Water PPPs that work: The case of Armenia

Dambudzo Muzenda's picture


Photo: VahanN / Shutterstock.com 

Downtown Yerevan. Gusty winds, frosty air. Inside a hotel in the town square, cocktails and canapés, speeches and signatures. On this evening in November 2016, representatives of the State Committee for Water Economy (the Armenian water authority) and Veolia (a large international water operator) gathered to celebrate the signing of a new partnership: a 15-year national lease to provide water and wastewater services for the whole country. The lease began in January 2017, thus marking the start of a “second generation” of water PPPs in Armenia. Solid gains had already been made under the “first generation” between 2000 and 2016. At this crucial juncture, a World Bank study reviewed Armenia’s experience so far and analyzed the way forward under the new national lease.

How Managed Equipment Services in Kenya help the private sector contribute to healthcare

Cynthia Olotch's picture


Photo: DFID | Flickr Creative Commons

Health is one of the United Nation’s Sustainable Development Goals (SDGs). However, it is not feasible for any country, rich or poor, to provide its entire population with all needed health services. Accordingly, the private sector has an important role to play in closing the healthcare gap, as it contributes financial resources, innovation, and expertise.

The managed equipment services (MES) arrangement, used in Kenya, is one way to do this. MES is a business model emerging in Kenya’s healthcare system involving partnerships between the private sector and public healthcare providers that offers solutions to some of the challenges posed by the dynamic healthcare industry.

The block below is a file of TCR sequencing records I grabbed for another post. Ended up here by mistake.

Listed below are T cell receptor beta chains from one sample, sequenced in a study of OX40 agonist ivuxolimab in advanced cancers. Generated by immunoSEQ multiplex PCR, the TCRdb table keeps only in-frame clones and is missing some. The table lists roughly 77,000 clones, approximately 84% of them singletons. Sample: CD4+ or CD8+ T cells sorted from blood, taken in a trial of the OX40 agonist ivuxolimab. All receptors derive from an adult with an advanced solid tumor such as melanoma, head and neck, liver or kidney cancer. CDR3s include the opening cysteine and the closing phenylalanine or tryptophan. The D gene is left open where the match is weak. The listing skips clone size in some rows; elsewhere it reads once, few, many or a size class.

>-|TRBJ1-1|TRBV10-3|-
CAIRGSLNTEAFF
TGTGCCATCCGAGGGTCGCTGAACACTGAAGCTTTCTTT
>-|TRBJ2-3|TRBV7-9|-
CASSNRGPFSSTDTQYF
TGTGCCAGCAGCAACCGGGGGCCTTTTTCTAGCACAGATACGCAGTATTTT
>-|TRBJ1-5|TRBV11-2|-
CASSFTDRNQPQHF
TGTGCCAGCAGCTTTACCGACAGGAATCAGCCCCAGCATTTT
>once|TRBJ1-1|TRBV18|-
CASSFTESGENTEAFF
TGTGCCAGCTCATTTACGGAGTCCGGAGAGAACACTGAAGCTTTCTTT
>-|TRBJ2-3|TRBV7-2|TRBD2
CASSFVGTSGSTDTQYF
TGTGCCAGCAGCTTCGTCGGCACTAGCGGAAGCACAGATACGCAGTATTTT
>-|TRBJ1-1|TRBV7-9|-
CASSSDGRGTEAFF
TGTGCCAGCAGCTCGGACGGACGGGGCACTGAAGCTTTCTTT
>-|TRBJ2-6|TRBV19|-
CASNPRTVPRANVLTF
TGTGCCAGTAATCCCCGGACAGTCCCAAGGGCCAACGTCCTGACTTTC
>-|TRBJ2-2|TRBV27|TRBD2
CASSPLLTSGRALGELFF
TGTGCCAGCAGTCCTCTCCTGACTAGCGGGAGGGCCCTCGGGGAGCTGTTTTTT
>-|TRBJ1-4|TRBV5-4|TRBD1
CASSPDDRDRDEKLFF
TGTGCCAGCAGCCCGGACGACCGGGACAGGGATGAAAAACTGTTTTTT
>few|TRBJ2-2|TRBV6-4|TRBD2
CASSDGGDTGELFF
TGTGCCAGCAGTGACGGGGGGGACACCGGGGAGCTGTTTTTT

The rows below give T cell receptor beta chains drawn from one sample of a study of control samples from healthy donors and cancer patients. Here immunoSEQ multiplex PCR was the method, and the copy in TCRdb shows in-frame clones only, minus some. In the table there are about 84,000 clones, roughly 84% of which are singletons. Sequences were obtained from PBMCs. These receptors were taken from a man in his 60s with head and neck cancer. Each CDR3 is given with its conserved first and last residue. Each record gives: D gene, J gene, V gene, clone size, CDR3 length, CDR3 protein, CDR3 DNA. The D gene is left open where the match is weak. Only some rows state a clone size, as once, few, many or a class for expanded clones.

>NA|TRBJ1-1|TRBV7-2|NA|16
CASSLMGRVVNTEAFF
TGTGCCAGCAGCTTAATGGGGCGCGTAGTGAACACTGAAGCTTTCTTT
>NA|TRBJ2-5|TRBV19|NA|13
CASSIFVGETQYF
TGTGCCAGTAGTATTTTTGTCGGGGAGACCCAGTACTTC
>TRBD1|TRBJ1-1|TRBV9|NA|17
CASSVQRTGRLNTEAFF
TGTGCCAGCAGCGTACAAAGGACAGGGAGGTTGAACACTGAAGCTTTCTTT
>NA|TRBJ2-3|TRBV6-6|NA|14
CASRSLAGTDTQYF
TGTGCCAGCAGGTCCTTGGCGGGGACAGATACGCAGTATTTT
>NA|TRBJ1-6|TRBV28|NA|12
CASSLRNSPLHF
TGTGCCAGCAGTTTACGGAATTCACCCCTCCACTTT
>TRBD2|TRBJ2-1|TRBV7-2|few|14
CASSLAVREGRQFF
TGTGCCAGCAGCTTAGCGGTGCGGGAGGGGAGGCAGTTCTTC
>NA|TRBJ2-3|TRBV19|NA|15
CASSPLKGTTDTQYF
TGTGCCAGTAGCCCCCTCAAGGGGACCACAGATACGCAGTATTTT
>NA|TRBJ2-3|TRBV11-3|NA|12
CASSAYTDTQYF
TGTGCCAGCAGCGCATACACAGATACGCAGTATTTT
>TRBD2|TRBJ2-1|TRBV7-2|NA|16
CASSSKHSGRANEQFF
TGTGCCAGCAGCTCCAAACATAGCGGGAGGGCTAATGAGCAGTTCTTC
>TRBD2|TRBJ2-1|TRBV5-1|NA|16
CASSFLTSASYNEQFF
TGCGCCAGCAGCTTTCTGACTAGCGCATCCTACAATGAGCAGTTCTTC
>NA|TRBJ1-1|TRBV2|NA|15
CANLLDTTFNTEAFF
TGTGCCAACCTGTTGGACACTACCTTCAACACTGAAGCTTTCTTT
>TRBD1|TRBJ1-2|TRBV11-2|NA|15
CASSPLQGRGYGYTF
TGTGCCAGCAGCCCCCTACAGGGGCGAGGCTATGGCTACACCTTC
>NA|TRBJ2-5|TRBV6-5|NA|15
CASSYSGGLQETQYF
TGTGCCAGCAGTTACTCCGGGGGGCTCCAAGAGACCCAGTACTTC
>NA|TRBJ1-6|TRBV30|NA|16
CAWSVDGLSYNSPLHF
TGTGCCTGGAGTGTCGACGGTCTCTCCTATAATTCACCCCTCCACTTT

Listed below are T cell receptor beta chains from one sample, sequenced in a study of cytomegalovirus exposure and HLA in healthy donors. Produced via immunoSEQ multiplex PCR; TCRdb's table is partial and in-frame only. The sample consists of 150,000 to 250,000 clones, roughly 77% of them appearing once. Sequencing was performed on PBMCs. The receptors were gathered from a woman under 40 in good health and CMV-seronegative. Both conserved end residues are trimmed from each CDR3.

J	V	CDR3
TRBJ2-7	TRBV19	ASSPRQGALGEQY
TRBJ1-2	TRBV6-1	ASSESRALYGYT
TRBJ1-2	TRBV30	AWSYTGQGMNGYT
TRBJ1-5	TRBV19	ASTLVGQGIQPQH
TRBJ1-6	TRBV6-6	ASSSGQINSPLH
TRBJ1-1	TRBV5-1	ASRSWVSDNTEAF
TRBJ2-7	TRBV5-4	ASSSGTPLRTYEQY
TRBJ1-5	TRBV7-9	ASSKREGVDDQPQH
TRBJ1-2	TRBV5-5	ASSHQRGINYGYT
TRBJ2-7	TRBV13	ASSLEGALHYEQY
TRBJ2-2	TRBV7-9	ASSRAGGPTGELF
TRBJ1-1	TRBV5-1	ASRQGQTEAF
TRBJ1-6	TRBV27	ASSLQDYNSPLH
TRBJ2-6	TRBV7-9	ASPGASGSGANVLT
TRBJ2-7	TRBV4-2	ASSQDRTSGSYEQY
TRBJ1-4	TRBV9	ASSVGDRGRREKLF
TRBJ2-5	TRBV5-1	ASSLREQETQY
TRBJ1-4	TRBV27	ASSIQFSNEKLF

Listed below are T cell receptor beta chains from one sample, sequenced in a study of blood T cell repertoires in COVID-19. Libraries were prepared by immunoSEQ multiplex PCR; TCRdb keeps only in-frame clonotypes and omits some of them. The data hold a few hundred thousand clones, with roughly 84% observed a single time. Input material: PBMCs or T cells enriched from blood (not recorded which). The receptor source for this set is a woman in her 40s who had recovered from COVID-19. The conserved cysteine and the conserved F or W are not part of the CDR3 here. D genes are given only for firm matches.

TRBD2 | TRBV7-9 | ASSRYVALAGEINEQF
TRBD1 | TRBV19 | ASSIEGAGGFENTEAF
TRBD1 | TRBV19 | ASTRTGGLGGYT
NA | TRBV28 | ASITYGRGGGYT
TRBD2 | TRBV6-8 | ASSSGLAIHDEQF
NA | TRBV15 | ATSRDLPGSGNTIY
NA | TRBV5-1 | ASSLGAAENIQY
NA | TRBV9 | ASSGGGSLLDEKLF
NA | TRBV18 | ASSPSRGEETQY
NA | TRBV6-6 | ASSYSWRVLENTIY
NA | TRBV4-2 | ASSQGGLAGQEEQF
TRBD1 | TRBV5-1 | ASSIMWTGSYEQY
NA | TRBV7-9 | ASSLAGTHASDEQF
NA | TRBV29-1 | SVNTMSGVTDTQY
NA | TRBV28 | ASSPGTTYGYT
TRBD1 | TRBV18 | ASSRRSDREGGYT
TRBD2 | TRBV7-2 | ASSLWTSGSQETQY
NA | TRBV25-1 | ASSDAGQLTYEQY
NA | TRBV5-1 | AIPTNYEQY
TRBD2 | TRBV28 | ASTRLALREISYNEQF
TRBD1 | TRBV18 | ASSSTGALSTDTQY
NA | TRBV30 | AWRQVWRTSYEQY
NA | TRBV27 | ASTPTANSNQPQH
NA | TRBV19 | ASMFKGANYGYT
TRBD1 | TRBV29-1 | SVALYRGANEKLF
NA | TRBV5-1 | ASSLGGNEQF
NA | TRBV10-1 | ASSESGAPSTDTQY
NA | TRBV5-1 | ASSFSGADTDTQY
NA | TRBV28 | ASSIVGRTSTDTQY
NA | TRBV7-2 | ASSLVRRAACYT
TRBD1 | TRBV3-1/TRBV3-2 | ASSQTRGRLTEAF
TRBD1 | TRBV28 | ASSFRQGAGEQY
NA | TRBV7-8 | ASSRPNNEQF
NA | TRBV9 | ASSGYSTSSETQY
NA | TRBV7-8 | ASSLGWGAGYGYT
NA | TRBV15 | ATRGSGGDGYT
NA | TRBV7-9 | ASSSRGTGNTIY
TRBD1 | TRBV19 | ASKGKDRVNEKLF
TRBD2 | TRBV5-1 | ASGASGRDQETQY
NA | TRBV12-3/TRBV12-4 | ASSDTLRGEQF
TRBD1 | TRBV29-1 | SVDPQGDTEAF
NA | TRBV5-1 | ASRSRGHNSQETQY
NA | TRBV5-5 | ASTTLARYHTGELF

Building benchmarks for infrastructure investors: a long but worthwhile journey

Sarah Tame's picture


Photo: User 377053 | Pixabay

The Argentinian presidency of the G20 opens this month and will be marked by a focus on infrastructure investment. The G20 and Organisation for Economic Co-operation and Development (OECD) have already announced a widescale data collection initiative to create benchmarks to monitor the risk-adjusted financial performance of private infrastructure debt and equity investments.

It’s about time.

Investors have hit a roadblock when investing in infrastructure. Until now, none of the metrics needed by investors were documented in a robust manner, if at all, for privately held infrastructure equity or debt. This has left investors frustrated and wary. In a 2016 survey of major asset owners by the EDHEC Infrastructure Institute (EDHECinfra) and the Global Infrastructure Hub, more than half declared they did not trust the valuations reported by infrastructure asset managers. How, under such conditions, can the vast increases in long-term investment in infrastructure by institutional players envisaged by the G20 take place?

Year-in-Review: 12 top blogs of 2017

Yelena Osipova-Stocker's picture